by Susan Shimotsu

The USC Center for Innovation and Research on Veterans and Military Families is now offering online continuing education courses aimed at behavioral healthcare professionals.

Partially funded by a $6.2 million grant from the U.S. Department of Defense, CIR’s continuing education classes are a part of its A Rapid and Revolutionary Response to the Needs of Wounded Warriors project, through which the center is developing a comprehensive, evidence-based curriculum designed to train therapists for working with servicemembers and their families.

“In many parts of the country, community mental health care providers for veterans have insufficient capacity and frequently fall short of recommended standards for care,” said CIR director Anthony Hassan. “Therefore, it is important to have available continuing education courses to ensure that behavioral health providers and first responders have access to military-related materials that will increase their competency and confidence to more effectively care for community-dwelling military service members, veterans and their families.”

CIR, which is part of the USC School of Social Work, first developed courses to be taught at the school’s location in downtown Los Angeles. To ensure it is offering the best resources, CIR re-evaluated the courses to find the best mode of delivery. In-person classes offer face-to-face interaction, but online courses offer fewer costs than those associated with putting on actual seminars.

“The content of the courses are basically the same, and we try to build comparable interactivity within the online classes,” Hassan said. “There is also greater flexibility in terms of time for the online students. They can complete the modules at their own pace and delve as deeply as they want into special topics.”

For its first online course, CIR launched “Military Culture,” a broad introductory course that promotes a deep understanding of military culture and other related life circumstances for civilian professionals who will be working with servicemembers, veterans and their families. Taught by Hassan, the class, which is informed by Master of Social Work courses in the Military Social Work sub-concentration, is a self-paced course focused on evidence-based practices.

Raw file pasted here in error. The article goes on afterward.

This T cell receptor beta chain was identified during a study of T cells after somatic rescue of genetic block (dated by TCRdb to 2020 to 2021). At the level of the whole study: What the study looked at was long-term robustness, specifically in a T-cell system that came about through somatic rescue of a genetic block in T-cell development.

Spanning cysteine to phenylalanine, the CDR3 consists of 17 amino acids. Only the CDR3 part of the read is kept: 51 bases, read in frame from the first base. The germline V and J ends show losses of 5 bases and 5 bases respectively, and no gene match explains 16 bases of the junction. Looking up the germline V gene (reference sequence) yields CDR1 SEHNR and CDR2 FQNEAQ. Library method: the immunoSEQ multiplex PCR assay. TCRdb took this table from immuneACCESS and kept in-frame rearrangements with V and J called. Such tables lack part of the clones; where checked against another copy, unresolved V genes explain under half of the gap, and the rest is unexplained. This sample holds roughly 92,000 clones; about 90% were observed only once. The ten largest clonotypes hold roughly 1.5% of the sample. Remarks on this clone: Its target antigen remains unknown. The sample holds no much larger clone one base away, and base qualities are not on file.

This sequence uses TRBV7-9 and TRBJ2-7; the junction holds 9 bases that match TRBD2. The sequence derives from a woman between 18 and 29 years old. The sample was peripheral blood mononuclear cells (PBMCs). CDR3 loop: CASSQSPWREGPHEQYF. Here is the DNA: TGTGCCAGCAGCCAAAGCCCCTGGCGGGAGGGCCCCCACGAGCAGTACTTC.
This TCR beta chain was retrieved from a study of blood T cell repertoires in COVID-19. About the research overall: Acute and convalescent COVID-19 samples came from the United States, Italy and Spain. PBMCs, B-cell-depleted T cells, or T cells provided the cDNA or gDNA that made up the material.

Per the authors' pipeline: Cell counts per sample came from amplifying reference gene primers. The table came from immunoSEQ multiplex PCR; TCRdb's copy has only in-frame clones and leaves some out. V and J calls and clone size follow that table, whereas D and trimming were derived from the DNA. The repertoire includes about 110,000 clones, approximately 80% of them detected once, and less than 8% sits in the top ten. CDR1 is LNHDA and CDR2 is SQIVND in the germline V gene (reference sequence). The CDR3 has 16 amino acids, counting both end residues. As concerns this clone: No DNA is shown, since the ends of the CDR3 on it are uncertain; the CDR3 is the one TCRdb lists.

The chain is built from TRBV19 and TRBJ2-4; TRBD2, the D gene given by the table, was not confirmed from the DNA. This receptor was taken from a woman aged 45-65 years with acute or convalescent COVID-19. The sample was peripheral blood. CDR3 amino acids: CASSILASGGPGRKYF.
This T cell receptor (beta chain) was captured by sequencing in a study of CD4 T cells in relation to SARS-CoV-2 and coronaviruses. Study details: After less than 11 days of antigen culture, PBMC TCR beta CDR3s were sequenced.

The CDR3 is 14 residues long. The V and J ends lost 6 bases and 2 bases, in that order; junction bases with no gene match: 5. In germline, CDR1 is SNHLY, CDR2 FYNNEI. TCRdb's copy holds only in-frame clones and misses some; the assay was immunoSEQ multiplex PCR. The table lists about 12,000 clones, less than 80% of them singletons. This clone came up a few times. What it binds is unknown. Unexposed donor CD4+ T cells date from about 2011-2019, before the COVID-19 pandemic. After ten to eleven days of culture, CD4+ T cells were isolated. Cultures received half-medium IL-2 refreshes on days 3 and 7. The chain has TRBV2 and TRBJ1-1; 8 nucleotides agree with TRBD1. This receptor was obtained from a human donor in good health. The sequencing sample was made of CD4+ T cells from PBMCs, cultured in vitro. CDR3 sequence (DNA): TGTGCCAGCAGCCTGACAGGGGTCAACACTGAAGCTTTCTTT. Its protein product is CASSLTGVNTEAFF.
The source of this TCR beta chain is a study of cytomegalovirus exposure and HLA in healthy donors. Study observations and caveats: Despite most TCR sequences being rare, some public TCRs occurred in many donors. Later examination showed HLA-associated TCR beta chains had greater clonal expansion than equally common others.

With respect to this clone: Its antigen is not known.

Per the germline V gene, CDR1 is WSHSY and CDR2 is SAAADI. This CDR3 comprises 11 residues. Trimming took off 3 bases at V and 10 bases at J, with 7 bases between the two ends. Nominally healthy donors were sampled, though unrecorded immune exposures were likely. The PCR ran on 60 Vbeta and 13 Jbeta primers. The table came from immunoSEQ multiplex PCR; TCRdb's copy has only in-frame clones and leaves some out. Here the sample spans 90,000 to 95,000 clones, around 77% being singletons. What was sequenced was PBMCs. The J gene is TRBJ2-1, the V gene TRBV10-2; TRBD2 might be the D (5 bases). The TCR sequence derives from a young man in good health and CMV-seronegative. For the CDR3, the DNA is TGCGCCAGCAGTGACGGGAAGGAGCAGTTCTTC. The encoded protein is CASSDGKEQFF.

The online courses allow for interactive learning and the unique opportunity to correspond with experts in the field. For one week in February, New York Times journalist James Dao, who won the 2012 Alfred I. duPont-Columbia University Award for his series “A Year at War,” participated in the Military Culture course forum, bringing the perspective of war reporting to students.

While the online courses have several interactive features, CIR’s first goal has been user-friendly interaction. Instead of offering the standard PowerPoint presentation to click through, CIR focused on improving forums for lively discussion and offering helpful visuals.

CIR conducted a survey with about 300 behavioral health care providers, as well as focus groups, to see what they wanted in continuing education courses. From there, the course developers used the feedback to design the best modules for their audience in both content and delivery.

“We tailor the courses so they are appropriate to the continuing education audience,” said Hassan. “The courses are designed specifically for post-graduate behavioral health professionals, who have a certain level of education and experience and who are currently practicing in the field.”

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